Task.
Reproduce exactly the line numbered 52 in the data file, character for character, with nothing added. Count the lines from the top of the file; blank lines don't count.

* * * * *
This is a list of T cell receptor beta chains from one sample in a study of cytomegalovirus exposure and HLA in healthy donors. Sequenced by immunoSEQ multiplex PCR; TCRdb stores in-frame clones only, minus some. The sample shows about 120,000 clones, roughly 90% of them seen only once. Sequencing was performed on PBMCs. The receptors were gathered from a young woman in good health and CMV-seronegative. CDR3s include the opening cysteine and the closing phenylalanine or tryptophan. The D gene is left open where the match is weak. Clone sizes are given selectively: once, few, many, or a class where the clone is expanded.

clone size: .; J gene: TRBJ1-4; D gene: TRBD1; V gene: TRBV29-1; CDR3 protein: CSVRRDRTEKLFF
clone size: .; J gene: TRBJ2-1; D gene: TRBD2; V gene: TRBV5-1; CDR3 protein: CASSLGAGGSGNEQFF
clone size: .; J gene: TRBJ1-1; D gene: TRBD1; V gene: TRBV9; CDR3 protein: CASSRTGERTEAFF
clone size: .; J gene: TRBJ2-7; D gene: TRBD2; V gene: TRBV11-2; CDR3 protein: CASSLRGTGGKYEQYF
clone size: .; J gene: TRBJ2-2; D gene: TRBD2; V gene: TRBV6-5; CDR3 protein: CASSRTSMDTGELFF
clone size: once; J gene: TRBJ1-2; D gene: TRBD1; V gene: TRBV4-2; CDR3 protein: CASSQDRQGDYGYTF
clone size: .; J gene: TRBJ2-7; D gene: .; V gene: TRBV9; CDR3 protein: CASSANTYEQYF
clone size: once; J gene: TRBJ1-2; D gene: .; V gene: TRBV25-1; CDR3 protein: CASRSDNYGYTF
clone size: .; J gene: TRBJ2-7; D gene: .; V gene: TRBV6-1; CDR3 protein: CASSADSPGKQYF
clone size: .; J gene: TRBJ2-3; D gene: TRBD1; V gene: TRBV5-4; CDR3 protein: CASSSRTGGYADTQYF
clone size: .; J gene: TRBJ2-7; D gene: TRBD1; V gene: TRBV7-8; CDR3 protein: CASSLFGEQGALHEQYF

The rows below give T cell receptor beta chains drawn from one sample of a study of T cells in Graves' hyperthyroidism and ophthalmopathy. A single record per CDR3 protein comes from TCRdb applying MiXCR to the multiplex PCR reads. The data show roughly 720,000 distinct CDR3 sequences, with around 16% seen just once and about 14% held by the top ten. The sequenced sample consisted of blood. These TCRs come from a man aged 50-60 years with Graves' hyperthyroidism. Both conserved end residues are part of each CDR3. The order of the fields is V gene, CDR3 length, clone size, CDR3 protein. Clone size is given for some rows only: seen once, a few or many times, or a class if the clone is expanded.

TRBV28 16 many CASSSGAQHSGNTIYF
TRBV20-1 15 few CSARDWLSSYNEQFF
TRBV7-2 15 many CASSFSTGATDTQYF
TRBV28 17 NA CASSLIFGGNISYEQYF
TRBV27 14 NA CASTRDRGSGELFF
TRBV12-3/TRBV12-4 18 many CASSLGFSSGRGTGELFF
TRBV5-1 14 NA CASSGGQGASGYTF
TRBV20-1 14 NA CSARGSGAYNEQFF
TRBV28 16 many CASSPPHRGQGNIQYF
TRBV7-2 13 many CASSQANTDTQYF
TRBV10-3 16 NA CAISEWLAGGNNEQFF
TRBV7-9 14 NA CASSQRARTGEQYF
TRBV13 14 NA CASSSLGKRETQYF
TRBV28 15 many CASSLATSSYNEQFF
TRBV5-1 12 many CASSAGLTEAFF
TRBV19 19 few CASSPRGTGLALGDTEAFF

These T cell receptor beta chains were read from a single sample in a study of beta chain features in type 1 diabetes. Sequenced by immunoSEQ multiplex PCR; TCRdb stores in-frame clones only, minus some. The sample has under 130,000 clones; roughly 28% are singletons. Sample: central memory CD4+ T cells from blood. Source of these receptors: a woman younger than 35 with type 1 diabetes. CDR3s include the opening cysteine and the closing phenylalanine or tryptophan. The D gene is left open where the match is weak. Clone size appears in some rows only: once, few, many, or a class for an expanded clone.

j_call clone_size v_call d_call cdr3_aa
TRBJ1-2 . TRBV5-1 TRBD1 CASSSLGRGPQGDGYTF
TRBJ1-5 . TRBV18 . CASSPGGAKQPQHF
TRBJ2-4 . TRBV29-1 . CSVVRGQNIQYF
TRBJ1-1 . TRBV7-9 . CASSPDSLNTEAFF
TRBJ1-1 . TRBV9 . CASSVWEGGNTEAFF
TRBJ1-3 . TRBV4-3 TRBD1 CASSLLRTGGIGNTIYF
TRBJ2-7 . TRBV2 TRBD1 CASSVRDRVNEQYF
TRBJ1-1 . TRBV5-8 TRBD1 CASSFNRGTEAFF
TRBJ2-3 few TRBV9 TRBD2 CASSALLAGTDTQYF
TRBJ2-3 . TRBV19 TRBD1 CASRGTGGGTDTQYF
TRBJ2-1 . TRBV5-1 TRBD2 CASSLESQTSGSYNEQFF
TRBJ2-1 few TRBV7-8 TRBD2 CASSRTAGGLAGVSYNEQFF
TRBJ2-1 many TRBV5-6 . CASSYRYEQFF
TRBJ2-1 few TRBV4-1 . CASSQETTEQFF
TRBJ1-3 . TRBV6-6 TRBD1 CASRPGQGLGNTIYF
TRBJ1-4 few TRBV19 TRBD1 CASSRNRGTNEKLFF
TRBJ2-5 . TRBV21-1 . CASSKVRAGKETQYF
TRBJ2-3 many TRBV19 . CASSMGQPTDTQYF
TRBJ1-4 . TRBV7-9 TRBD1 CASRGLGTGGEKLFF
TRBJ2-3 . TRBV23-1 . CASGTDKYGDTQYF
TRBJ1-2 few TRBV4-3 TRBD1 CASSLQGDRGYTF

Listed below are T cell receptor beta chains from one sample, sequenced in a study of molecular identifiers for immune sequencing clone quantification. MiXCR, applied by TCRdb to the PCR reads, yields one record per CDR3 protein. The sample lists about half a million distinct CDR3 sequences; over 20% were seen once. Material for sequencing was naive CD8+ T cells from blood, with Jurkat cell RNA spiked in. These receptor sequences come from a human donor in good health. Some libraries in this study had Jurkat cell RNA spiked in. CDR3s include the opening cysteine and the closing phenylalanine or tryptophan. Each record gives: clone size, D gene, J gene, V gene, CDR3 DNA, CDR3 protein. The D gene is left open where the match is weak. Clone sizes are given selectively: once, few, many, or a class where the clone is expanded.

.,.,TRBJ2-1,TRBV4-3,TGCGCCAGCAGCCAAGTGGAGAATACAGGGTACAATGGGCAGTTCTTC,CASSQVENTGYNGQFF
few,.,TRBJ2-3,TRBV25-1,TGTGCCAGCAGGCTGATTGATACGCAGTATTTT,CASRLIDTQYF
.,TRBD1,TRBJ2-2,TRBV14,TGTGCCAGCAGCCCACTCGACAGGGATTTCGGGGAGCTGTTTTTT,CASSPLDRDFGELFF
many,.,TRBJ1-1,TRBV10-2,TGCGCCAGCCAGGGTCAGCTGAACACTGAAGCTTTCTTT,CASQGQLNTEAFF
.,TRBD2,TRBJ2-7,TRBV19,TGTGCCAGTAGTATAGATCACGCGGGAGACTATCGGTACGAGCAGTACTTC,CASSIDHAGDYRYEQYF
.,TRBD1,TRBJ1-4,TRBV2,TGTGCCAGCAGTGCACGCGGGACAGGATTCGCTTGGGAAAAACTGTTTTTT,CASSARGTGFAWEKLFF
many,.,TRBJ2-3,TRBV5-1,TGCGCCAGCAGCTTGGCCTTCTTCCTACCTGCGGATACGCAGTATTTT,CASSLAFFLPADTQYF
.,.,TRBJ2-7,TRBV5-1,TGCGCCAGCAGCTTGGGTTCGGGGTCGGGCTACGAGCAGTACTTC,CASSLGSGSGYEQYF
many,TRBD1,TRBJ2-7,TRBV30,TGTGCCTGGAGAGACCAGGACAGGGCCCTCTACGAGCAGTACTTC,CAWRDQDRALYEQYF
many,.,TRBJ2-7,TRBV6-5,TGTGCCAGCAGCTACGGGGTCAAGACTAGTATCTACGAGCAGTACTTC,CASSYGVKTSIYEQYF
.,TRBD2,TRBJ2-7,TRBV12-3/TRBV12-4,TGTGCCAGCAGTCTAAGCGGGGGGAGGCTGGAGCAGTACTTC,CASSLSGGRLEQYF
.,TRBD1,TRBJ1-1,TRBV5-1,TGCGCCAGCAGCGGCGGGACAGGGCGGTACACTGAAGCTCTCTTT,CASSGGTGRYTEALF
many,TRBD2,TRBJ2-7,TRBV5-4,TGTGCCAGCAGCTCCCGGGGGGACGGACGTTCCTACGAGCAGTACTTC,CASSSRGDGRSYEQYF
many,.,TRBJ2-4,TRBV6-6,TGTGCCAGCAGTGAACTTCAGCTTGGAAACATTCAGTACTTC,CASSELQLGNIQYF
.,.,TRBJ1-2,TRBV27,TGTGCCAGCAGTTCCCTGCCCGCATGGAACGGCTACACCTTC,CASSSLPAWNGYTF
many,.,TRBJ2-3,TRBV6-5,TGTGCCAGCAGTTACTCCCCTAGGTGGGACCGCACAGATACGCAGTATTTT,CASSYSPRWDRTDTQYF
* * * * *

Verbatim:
TRBJ1-2 few TRBV4-3 TRBD1 CASSLQGDRGYTF